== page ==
The sensitivity of the human eye changes drastically from one wavelength to another, and consequently the conversion factor from irradiance to illuminance also changes drastically. The number given above is the conversion factor for the wavelength of peak human-eye sensitivity, and thus every other conversion factor will be less than 683. To make matters even worse, the spectral response of the photosensor is not the same as the spectral response of the human eye! So somehow we have to compensate for the fact that two separate photosensitive elements—the human eye and the photosensor—are more or less sensitive to the countless different wavelengths of electromagnetic radiation concealed within the whitish light illuminating our environment.

This seems hopeless, but the first thing to understand is that illuminance simply cannot be measured with the sort of precision we expect from thermometers or voltmeters or digital calipers. For that we would need either 1) a photosensitive device with spectral response identical to that of the human eye or 2) separate narrowband photodetectors, each with known sensitivity, fine-tuned to numerous wavelengths within the visible spectrum. Furthermore, such precision is by no means necessary or even possible. Who really cares whether their office is illuminated at 450 lux or 470 lux? Indeed, a high-precision lux measurement is almost a contradiction in terms, because illuminance is supposed to represent a human response to lighting conditions—and how often do humans agree on something so subjective? Bring two people into a room and ask them to rate the ambient brightness on a scale of 0 to 1000 . . . how often do you think you’ll get the same number?

So calculating lux is an exercise in approximation, and in this case, an approximate value is just fine.

### Avoid Generic Optical Sensors

Don’t burden yourself by selecting a photodiode or phototransistor that isn't designed to approximate the spectral sensitivity of the human eye. The following image shows the spectral response of the OSRAM photodiode (mentioned above) superimposed on the luminosity function:

Trying to compensate for such extreme discrepancy is simply not a good use of time.

### The Easier Way

Instead, select a device with a human-vision-based spectral response and with output-to-lux conversion information provided in the datasheet. Such devices are not hard to find; one example is the Fairchild phototransistor mentioned above.

However, something in this plot doesn’t seem quite right—why are there two different current vs. lux relationships, one for an incandescent bulb and one for a fluorescent bulb? We should not need to adjust illuminance measurements based on the nature of the light source, because the process of calculating illuminance automatically accounts for variations in spectral composition. Well, what you see in the plot is a way of compensating for the difference between the phototransistor’s sensitivity curve and the luminosity function:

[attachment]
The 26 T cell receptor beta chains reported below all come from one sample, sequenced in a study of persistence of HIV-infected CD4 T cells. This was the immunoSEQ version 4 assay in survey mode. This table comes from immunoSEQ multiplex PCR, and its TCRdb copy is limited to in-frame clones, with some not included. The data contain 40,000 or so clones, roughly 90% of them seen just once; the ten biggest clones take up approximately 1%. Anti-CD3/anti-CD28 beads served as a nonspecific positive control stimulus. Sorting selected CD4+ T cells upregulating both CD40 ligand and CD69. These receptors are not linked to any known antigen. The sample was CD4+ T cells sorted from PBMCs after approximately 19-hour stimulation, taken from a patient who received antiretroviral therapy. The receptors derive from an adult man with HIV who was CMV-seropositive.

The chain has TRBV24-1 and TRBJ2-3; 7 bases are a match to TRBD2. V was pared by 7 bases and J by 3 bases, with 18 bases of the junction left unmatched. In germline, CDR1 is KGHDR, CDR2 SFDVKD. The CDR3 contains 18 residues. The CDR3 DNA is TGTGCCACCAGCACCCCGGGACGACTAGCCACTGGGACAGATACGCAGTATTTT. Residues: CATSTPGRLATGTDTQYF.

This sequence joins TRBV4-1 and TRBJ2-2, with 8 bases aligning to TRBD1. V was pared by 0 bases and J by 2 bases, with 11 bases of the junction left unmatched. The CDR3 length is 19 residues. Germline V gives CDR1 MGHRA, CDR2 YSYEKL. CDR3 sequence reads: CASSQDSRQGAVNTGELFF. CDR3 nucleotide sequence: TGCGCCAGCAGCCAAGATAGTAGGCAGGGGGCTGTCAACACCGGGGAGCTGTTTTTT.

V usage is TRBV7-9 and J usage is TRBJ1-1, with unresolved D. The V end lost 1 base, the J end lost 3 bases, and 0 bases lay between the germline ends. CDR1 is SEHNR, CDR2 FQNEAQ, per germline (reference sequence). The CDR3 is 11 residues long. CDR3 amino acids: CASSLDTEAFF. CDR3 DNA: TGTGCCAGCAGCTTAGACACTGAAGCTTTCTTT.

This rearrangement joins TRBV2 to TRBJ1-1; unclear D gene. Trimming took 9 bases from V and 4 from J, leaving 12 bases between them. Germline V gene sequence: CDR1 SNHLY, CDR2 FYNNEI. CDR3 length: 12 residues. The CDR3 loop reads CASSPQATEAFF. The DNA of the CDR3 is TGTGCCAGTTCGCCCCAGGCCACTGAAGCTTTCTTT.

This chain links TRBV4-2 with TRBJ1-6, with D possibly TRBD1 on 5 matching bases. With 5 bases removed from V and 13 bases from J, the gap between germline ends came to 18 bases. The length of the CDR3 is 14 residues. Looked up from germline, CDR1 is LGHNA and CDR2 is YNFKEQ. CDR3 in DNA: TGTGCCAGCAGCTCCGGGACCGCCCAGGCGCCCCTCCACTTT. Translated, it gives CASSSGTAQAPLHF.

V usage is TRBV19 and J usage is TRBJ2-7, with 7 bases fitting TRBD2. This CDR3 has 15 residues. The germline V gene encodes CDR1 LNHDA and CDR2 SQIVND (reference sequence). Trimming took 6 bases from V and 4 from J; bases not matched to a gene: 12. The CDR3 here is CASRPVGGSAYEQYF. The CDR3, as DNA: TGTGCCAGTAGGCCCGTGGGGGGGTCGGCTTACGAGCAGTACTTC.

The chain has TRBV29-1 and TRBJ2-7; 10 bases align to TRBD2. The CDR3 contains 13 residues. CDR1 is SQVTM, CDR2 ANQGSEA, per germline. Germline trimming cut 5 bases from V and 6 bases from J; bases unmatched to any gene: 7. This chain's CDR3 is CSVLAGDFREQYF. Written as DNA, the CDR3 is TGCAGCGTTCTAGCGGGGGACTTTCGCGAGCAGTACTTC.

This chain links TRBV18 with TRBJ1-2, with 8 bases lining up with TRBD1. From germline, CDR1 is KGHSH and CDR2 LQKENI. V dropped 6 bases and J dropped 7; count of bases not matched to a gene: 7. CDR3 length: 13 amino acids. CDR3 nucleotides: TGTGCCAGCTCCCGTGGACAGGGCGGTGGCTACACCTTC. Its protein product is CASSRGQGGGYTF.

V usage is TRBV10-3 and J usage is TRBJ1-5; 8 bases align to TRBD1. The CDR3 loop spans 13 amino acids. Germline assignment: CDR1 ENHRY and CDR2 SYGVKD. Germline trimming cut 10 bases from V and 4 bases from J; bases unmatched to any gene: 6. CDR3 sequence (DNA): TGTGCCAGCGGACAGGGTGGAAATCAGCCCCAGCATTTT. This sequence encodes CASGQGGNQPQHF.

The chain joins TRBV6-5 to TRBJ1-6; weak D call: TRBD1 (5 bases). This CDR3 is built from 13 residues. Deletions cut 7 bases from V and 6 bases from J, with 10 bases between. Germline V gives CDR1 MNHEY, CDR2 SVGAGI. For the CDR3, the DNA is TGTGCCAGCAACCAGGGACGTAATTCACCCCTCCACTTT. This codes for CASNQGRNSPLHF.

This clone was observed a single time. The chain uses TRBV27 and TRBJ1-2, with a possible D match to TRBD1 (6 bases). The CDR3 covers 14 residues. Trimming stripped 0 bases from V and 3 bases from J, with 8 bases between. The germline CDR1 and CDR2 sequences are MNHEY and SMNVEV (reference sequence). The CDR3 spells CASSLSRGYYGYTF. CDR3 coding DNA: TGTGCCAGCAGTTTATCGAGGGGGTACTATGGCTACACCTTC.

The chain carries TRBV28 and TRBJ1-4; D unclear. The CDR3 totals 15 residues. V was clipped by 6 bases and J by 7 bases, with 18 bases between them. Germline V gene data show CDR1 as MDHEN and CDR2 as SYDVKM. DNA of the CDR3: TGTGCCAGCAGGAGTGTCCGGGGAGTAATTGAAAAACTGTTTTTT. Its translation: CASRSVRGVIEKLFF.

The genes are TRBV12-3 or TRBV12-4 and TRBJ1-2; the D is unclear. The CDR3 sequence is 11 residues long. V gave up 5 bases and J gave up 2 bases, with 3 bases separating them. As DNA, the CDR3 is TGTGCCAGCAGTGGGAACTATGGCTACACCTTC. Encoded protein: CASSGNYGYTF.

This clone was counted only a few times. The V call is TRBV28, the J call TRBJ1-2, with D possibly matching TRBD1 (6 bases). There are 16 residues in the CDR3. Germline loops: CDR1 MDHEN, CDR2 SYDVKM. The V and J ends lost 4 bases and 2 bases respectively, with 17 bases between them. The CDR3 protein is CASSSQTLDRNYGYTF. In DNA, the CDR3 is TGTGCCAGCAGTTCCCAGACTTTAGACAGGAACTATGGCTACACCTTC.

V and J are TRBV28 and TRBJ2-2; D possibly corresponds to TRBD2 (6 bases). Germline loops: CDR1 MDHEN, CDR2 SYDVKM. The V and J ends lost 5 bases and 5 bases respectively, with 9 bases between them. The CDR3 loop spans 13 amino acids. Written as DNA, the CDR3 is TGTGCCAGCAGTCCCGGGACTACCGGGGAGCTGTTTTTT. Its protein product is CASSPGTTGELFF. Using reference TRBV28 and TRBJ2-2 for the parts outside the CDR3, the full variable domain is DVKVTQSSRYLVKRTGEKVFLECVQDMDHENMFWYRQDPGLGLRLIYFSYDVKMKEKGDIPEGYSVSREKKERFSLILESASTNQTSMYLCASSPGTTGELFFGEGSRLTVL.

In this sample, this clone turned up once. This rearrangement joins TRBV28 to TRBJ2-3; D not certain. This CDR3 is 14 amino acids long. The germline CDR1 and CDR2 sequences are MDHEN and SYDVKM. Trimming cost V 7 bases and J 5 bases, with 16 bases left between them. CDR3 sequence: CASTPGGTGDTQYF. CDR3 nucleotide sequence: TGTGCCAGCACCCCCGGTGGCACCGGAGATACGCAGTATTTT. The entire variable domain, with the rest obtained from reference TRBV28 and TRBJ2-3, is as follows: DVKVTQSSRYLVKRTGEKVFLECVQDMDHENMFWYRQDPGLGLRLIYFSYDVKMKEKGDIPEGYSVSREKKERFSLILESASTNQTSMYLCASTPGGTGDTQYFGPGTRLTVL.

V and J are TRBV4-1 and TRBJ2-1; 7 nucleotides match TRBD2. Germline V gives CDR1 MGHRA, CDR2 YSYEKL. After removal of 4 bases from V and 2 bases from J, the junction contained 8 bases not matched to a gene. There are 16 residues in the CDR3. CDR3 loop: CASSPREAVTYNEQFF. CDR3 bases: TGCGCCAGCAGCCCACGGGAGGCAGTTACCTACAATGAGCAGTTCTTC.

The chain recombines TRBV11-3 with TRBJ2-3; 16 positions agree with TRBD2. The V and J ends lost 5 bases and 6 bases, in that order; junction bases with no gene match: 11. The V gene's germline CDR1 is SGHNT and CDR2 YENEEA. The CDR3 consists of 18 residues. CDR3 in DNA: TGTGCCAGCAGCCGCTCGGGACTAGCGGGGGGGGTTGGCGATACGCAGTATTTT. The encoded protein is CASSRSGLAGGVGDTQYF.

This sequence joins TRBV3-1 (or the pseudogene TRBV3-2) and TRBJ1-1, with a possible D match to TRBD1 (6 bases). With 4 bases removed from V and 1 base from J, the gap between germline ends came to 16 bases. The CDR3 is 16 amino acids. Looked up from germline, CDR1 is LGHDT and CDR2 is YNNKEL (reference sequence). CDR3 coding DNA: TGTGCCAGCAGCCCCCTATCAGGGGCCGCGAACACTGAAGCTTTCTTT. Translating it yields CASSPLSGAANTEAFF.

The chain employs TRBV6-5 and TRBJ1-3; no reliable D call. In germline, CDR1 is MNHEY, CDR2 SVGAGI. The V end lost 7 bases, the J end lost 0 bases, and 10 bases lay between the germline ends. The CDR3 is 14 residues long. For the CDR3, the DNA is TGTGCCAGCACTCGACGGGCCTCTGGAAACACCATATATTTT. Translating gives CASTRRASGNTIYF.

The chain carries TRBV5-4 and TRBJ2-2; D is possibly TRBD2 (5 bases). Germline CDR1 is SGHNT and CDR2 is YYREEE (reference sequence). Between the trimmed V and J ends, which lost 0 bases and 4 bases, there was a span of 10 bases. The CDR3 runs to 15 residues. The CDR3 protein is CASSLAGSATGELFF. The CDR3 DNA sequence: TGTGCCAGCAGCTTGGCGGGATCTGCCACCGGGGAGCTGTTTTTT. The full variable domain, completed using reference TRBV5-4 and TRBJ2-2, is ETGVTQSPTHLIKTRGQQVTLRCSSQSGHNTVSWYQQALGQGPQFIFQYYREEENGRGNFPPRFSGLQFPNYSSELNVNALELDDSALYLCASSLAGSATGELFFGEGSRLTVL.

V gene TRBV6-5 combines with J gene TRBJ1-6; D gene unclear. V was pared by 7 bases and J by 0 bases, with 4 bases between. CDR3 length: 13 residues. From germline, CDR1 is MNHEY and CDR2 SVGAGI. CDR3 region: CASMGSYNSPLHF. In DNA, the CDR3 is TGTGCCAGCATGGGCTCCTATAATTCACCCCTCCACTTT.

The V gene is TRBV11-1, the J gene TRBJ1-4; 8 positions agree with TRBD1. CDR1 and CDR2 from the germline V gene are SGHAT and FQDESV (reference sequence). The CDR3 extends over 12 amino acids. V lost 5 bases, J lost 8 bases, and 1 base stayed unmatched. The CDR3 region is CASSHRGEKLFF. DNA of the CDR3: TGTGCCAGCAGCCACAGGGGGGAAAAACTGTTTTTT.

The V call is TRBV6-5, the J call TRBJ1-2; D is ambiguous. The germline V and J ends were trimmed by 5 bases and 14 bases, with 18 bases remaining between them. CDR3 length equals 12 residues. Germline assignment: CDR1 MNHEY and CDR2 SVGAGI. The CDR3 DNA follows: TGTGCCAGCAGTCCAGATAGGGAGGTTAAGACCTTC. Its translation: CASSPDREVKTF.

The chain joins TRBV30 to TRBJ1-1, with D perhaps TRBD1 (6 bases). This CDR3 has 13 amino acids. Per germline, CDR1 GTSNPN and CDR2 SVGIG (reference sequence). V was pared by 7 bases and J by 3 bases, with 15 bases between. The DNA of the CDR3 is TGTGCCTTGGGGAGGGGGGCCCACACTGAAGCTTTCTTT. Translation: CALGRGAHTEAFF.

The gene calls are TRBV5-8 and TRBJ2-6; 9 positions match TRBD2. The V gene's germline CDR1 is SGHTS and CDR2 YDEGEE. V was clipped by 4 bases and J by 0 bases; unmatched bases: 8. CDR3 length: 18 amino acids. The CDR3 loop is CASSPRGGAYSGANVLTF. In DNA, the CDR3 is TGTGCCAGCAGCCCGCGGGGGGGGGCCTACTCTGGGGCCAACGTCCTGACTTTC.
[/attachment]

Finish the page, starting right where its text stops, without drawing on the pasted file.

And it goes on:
These are fairly consistent, but far from perfectly matched, so the light intensity detected by the phototransistor cannot be directly converted to lux. The workaround is to determine different conversion factors based on the spectral composition of different light sources. Fairchild did this for incandescent and fluorescent light, but what about sunlight? Or white LEDs? Or halogen bulbs? Well, as we said, an approximation should be good enough when it comes to illuminance. Just look for a part with a datasheet that provides sufficient information for your particular application. Here is an overlay for an ambient light sensor (Vishay p/n TEPT4400) described as “sensitive to visible light much like the human eye”:

Clearly, an uncorrected lux value based on this device will not be fabulously accurate. The peak wavelength is close to optimal, but wavelengths in the upper and lower third of the visible spectrum will make far too much contribution to the output current.

### Conclusion

We have covered the basics of photodetector sensitivity and how this sensitivity is related to illuminance. You know what sort of parts to look for if you need to generate simple, reasonably accurate lux values. In the next article we will discuss a more complex approach in which the output from a wideband photosensor is modified based on spectral data from red, green, and blue photosensors.
Hi, Im Sostenes, Electrical Technician and PLCS Programmer.